Our Notes & References
The Macclesfield copy of this controversial eyewitness account of the Time of Troubles by the first author to suggest in print the Scandinavian origin of the first Russian rulers.
First edition, scarce on the market: we could trace only another copy at auction in recent decades, also in 2008, but in a modern binding.
The Swedish diplomat and envoy in Russia Petrus Petrejus (also Peer Peersson of Erlesunda, 1570-1622) “is rightly considered one of the most remarkable and richest writers about the ancient history and constitution of Russia, since he spent several years in that country at various times and lived there in circumstances that made it easier for him to gather information and news before many others. Particularly important are his contributions to the history of Grand Prince Boris and the False Demetrias, in which he was often able to speak as an eyewitness, as well as his observations on the way of life and the customs and habits of the Russians of his time” (Adelung, our translation here and below).
For four years from 1601 Petrejus lived in Muscovy, gathering information about the country. In 1607-08 he was sent to Russia as an envoy from Charles IX of Sweden to offer Tsar Vasilii Shuiskii a military alliance. Gradually “a prominent figure in the entire Swedish Eastern politics” (Tolstikov), Petrejus came to Russia again in 1611 to meet the alleged son of Ivan the Terrible, now known as False Dmitrii III, who appeared in Ivanogorod and attempted to get military assistance from Charles IX. In his own words, Petrejus, who had seen the first pretender, False Dmitrii I, had to make sure that the new Dmitrii was not the same person.
Having witnessed the famous Russian Time of Troubles [“Smuta”], Petrejus described its most important events on his return to Sweden in this work, his magnum opus, which he dedicated to Gustav II Adolf, the King of Sweden in 1611-32.
Petrejus gives a sketch of Russian history from the foundation of Kievan Rus to 1612, based on various diplomatic materials and earlier works, including Sigismund von Herberstein’s Rerum Moscoviticarum Commentarii and Conrad Bussow’s manuscript of Chronicon Moscoviticum 1584—1613.
“At the same time, the author’s eyewitness account of the events of the Smuta, especially about the circumstances of the Swedish intervention in northern Russia [during the Ingrian War of 1610–17], is extremely important because Petrejus combined in it the awareness of a military agent with the insight of a clever politician” (Shokarev). He additionally gives valuable assessments of the personality and deeds of Ivan the Terrible from the point of view of his Russian contemporaries.
In the book’s second part, Petrejus suggests for the first time that the first Russian kings Riurik, Sineus and Truvor were in fact Swedes. The idea that Scandinavians laid the foundations of the first states of the Eastern Slavs was developed and confirmed by Swedish historiography of the 17th century, and from the 18th century onwards by Russian and European historians. Some Russian scholars however (starting from Mikhail Lomonosov) claim that the Russian state existed before the vocation of Norsemen and even that Riurik was of Slavic descent.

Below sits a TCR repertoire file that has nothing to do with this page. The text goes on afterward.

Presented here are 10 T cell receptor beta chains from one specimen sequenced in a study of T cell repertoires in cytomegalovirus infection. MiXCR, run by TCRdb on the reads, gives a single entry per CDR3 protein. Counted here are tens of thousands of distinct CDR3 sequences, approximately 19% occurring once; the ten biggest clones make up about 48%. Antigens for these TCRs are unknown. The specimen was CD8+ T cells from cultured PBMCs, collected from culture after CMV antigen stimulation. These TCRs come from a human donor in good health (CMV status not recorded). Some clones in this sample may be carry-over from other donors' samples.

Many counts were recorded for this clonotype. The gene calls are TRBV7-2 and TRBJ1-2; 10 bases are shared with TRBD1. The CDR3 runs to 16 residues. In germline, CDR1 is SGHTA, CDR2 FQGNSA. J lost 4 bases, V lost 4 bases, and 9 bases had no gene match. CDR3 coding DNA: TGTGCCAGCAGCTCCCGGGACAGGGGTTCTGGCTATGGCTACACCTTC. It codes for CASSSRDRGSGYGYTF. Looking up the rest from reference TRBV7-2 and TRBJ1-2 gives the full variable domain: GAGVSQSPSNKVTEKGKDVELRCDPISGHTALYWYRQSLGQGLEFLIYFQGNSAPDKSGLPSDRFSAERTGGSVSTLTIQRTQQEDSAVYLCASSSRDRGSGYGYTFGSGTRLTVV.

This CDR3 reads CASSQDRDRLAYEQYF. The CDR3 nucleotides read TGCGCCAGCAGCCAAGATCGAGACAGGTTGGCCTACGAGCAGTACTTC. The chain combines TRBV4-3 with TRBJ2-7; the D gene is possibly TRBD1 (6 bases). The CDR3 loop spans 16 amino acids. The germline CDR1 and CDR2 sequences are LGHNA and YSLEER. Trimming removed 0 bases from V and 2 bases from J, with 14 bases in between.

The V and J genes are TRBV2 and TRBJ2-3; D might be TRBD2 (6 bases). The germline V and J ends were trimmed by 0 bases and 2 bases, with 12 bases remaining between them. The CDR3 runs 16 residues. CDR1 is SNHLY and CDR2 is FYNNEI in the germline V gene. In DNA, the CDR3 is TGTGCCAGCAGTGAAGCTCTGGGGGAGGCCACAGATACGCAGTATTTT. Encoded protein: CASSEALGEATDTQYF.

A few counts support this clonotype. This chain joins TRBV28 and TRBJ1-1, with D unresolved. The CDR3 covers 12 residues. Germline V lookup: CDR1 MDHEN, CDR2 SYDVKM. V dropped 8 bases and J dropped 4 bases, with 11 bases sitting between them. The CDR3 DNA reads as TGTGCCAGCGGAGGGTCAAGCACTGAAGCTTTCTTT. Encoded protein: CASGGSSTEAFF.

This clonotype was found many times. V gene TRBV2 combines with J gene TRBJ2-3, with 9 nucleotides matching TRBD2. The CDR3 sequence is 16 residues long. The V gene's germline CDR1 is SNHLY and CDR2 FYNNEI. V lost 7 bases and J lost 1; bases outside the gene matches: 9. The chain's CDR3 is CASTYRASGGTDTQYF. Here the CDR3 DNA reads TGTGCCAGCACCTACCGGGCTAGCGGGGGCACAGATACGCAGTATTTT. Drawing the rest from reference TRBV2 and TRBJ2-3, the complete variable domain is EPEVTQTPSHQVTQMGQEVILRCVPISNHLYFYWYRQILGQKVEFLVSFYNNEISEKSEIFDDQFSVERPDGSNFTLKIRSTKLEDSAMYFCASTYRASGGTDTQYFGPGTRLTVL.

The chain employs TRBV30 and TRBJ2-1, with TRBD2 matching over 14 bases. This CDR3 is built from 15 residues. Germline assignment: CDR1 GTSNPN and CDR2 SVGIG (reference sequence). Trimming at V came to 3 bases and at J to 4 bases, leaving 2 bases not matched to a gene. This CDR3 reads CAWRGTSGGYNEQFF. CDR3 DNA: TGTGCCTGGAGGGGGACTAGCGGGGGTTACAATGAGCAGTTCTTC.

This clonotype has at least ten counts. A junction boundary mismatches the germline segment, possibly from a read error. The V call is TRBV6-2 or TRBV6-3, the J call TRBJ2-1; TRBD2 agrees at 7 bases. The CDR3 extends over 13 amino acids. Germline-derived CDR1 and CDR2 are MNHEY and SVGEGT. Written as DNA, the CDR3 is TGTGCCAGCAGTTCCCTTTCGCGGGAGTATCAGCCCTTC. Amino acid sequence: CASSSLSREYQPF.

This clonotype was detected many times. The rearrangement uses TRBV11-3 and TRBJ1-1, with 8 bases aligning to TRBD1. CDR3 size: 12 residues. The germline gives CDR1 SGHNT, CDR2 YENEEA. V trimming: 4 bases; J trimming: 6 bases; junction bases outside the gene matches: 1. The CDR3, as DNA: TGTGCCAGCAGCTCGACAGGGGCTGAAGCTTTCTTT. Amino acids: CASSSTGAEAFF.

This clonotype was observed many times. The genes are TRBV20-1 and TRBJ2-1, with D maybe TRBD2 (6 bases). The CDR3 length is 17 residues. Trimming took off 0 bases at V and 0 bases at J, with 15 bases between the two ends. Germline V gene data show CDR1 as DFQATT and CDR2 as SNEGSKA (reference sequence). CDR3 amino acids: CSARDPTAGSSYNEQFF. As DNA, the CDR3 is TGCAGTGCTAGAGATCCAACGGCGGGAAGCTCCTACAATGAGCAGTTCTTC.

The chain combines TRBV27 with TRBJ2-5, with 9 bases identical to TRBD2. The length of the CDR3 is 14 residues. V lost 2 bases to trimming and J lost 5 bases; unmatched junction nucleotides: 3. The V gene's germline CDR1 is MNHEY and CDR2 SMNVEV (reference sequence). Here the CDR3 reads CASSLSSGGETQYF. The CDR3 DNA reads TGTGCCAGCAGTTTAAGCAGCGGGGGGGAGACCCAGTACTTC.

Besides, it is worth noticing that Petrejus’ work, “apart from Heinrich von Staden’s and Giles Fletcher’s testimonies based on false statements, is one of the earliest printed accounts of exile in Siberia” (Shemiakin): “it is so cold in this land that neither grass nor a leaf on a tree grows at all, much less bread or fruit. All those who are in disfavour with the Grand Duke, and who have done something wrong before him, are exiled there; they remain there and lead a miserable life until the Grand Duke again takes them into his favour and allows them to return home.” At that time, sending exiles to Siberia “was not yet widespread and was used by the Moscow government mainly for colonisation purposes” (Shemiakin).
The work is divided into six parts, each with a title and separate pagination, and uses sometimes intricate decorative letterings, while the main title is placed within a lovely historiated woodcut frame.
In 1620 Petrejus published in Leipzig a second edition of his work, this time in his own German translation. Like most early Western accounts of Russia, the work has been criticised for the unfavourable exaggerations about Muscovites and their rulers, and remained forbidden in the Russian empire for a long time. It was finally published there only in 1851, in German – and in 1867 in Russian.
Earls of Macclesfield, Shirburn Castle (1860 North Library armorial bookplate in duplicate, one to upper pastedown with old shelfmark writen above, and one to first fly-leaf with shelfmark on bookplate, and blindstamp crest to first leaves; Sotheby’s Macclesfield sales, part XII, 10 Feb. 2008, lot 4663); Pr. Philip Longworth (1933-2020, historian, writer and book collector, esp. on Russian history).
Adelung, Übersicht II, 241; Cat. Russica P-439.
Aleksandr Tolstikov, “Petr Petrei i Shvedskaia propaganda v period smuty” // Smutnoe vremia v Rossii: konflikt i dialog kultur, Trudy istoricheskogo fakulteta Sankt-Peterburgskogo universiteta, #10, 2012.
Shokarev S., “Petr Petrei. Istoriia o velikom kniazhestve moskovskom”, O nachale voin i smut v Moskovii, Fond Sergeia Dubova, 1997.
Shemiakin A. N. “‘Petr Petrei’, 1867”, Sibir v izvestiiakh zapadno-evropeiskikh puteshestvennikov i pisatelei, XIII-XVII vv., Sibirskoe otdelenie Rossiiskoi akademii nauk, Novosibirsk, 2006.